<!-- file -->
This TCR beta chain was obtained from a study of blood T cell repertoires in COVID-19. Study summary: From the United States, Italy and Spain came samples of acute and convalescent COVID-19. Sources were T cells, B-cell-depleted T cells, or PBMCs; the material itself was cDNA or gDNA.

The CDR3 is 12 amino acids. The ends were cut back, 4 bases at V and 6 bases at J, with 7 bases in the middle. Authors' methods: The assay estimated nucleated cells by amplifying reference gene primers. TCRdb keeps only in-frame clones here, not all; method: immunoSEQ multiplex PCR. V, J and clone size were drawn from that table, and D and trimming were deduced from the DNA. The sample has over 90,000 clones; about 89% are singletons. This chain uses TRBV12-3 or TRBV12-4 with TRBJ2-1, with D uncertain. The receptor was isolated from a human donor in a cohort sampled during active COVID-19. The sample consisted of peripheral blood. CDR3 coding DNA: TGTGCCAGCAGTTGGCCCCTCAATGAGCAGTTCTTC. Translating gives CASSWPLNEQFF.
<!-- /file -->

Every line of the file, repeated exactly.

This TCR beta chain was obtained from a study of blood T cell repertoires in COVID-19. Study summary: From the United States, Italy and Spain came samples of acute and convalescent COVID-19. Sources were T cells, B-cell-depleted T cells, or PBMCs; the material itself was cDNA or gDNA.

The CDR3 is 12 amino acids. The ends were cut back, 4 bases at V and 6 bases at J, with 7 bases in the middle. Authors' methods: The assay estimated nucleated cells by amplifying reference gene primers. TCRdb keeps only in-frame clones here, not all; method: immunoSEQ multiplex PCR. V, J and clone size were drawn from that table, and D and trimming were deduced from the DNA. The sample has over 90,000 clones; about 89% are singletons. This chain uses TRBV12-3 or TRBV12-4 with TRBJ2-1, with D uncertain. The receptor was isolated from a human donor in a cohort sampled during active COVID-19. The sample consisted of peripheral blood. CDR3 coding DNA: TGTGCCAGCAGTTGGCCCCTCAATGAGCAGTTCTTC. Translating gives CASSWPLNEQFF.